Extracts of impact breccia samples from Sudbury, Gardnos, and Ries impact craters and the effects of aggregation on C60 detection

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doi: 10.1016/j.gca.2004.11.023
Authors:Elsila, J. E.; de Leon, N. P.; Plows, F. L.; Buseck, P. R.; Zare, Richard N.
Author Affiliations:Primary:
Stanford University, Department of Chemistry, Stanford, CA, United States
Ciphergen Biosystems, United States
Arizona State University, United States
Volume Title:Geochimica et Cosmochimica Acta
Source:Geochimica et Cosmochimica Acta, 69(11), p.2891-2899. Publisher: Pergamon, Oxford, International. ISSN: 0016-7037
Publication Date:2005
Note:In English. 54 refs.; illus., incl. 1 table
Summary:Fullerenes have been detected in carbonaceous chondrite meteorites and in breccia samples from meteorite impact craters, but questions have been raised about contradictory results from similar samples and the sensitivities and accuracies of different analytical methods. We analyzed samples from three impact craters and detected C60 in samples from several locations; we also observed differences in the detection capabilities of various analytical techniques used in the search for fullerenes. The presence of C60 in rocks from the Onaping Formation of the Sudbury impact crater was confirmed. Low levels of C60 were also detected for the first time in samples from the Gardnos (Norway) and Ries (Germany) impact structures. We detected C60 in these samples using surface-enhanced laser desorption/ ionization (SELDI), but the related technique of microprobe laser-desorption, laser-ionization mass spectrometry (µL2MS) did not observe C60 above detection limits. We attribute the absence of µL2MS signal to aggregate formation caused by phthalic acid esters, which appear to easily contaminate samples either during storage or demineralization in plastic containers. The µL2MS technique is incapable of detecting aggregated C60, but aggregation does not suppress detection in SELDI. Phthalate-induced aggregation did, however, enhance SELDI detection of C60 in some cases, and we suggest that this enhancement may help explain previously reported differences in C60 detection from natural samples between laser desorption mass spectrometry (LDMS, a technique analogous to SELDI that has detected fullerenes in meteorite and impact breccia samples) and high-pressure liquid chromatography (HPLC). This work highlights the effects of phthalates and other indigenous compounds or contaminants on certain mass spectrometric techniques and lends support to the idea that several complementary analytical methods should be employed to investigate complex natural samples. Abstract Copyright (2005) Elsevier, B.V.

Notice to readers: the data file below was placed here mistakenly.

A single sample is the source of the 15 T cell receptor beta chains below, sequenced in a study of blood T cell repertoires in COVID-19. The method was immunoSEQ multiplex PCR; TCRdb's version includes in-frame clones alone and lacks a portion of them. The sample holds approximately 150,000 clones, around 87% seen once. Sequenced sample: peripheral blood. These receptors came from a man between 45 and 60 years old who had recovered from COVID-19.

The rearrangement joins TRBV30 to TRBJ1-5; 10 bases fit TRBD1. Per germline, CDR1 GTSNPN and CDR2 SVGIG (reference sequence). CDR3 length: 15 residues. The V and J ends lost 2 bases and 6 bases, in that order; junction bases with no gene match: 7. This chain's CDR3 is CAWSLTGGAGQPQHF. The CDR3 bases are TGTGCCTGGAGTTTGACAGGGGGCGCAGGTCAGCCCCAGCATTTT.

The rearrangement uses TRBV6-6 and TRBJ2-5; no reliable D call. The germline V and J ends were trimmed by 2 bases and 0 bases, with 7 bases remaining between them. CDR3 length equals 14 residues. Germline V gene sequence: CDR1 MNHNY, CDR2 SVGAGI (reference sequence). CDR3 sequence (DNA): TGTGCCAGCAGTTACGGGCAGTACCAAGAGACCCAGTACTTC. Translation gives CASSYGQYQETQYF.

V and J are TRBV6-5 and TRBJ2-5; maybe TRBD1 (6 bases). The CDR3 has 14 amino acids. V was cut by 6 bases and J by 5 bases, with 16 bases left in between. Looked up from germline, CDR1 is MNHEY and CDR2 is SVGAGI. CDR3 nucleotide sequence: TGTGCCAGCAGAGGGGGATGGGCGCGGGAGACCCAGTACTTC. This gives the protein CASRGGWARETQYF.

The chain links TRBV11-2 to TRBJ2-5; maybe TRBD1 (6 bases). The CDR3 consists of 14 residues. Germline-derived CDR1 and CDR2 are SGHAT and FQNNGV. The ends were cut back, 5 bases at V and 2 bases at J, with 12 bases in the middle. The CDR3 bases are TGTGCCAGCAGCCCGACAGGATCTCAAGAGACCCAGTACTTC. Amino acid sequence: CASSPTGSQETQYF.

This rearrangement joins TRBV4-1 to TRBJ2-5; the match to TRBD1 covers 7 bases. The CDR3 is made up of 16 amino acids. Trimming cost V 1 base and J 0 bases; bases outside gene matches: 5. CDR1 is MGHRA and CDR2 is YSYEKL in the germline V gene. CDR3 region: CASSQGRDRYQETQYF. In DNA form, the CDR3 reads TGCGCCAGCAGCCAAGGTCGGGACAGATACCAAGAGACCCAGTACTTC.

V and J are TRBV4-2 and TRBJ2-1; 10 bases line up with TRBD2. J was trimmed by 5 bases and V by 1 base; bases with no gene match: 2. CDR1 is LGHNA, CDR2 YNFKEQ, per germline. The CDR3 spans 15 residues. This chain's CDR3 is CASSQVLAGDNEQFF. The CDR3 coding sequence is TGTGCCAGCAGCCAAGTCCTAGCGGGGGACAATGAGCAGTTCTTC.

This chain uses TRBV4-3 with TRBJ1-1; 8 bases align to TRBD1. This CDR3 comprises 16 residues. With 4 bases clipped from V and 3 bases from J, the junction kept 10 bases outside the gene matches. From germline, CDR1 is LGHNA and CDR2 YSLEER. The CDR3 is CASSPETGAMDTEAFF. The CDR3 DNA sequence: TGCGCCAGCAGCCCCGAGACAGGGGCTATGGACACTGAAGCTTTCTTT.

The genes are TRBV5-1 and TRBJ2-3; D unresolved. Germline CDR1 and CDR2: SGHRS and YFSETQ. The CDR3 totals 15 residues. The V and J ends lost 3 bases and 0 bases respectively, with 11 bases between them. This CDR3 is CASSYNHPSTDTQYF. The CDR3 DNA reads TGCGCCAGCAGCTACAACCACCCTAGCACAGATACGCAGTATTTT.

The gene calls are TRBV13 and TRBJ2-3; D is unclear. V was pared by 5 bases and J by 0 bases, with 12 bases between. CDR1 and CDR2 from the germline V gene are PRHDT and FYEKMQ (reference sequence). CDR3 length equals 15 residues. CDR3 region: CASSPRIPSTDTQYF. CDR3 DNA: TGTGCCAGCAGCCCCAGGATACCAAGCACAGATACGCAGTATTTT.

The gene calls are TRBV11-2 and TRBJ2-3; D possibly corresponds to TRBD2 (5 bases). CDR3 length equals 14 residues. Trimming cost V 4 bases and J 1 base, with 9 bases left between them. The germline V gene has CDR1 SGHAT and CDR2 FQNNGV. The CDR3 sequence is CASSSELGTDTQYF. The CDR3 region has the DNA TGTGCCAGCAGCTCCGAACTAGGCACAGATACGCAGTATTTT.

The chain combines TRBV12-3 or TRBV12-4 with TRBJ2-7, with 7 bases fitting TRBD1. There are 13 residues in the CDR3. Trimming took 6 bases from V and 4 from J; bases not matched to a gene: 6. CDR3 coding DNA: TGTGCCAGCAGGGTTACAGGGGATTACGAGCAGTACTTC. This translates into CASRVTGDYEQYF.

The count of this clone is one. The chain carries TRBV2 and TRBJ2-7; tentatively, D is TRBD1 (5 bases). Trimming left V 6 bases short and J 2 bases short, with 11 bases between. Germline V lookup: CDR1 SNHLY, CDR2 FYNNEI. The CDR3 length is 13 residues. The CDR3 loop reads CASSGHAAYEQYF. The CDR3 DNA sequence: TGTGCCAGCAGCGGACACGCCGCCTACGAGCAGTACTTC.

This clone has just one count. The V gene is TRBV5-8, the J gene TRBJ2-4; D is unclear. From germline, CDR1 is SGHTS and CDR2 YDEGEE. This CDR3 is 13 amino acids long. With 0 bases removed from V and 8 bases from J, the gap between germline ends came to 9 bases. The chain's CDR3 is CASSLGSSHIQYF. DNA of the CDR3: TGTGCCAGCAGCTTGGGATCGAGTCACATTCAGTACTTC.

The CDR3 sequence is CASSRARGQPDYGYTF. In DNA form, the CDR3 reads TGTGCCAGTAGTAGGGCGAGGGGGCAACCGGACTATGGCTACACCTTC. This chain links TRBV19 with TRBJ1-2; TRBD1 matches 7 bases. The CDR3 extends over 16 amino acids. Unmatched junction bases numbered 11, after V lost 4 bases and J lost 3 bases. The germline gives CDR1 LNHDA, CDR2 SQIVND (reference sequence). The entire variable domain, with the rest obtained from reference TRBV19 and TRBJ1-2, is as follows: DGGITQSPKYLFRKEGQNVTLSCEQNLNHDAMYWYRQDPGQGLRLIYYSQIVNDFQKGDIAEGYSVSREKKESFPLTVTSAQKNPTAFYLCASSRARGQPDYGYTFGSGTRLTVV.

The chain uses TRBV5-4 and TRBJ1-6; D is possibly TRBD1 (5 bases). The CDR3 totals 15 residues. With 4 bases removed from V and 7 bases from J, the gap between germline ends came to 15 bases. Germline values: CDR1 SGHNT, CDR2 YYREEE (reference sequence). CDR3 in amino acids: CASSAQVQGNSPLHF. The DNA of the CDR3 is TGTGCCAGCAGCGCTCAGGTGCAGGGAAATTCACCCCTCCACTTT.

Sections:Meteorites and tektites
Subjects:Breccia; Carbon; Carbonaceous chondrites; Chondrites; Chromatography; Cosmochemistry; Craters; Fullerene; Geochemistry; Impact craters; Impact features; Isotopes; Mass spectra; Meteorites; Microscope methods; Native elements; Optical mineralogy; Spectra; Stony meteorites; Bavaria Germany; Canada; Central Europe; Eastern Canada; Europe; Germany; Norway; Ontario; Ries Crater; Scandinavia; Sudbury Structure; Western Europe; C-60; Gardnos Crater; SELDI; Surface-enhanced laser desorption/ionization
Coordinates:N462500 N465000 W0804500 W0814000
N484600 N490000 E0104500 E0102300
Abstract Numbers:05M/2548
Record ID:2006022290
Copyright Information:GeoRef, Copyright 2019 American Geosciences Institute. Reference includes data from CAPCAS, Elsevier Scientific Publishers, Amsterdam, Netherlands
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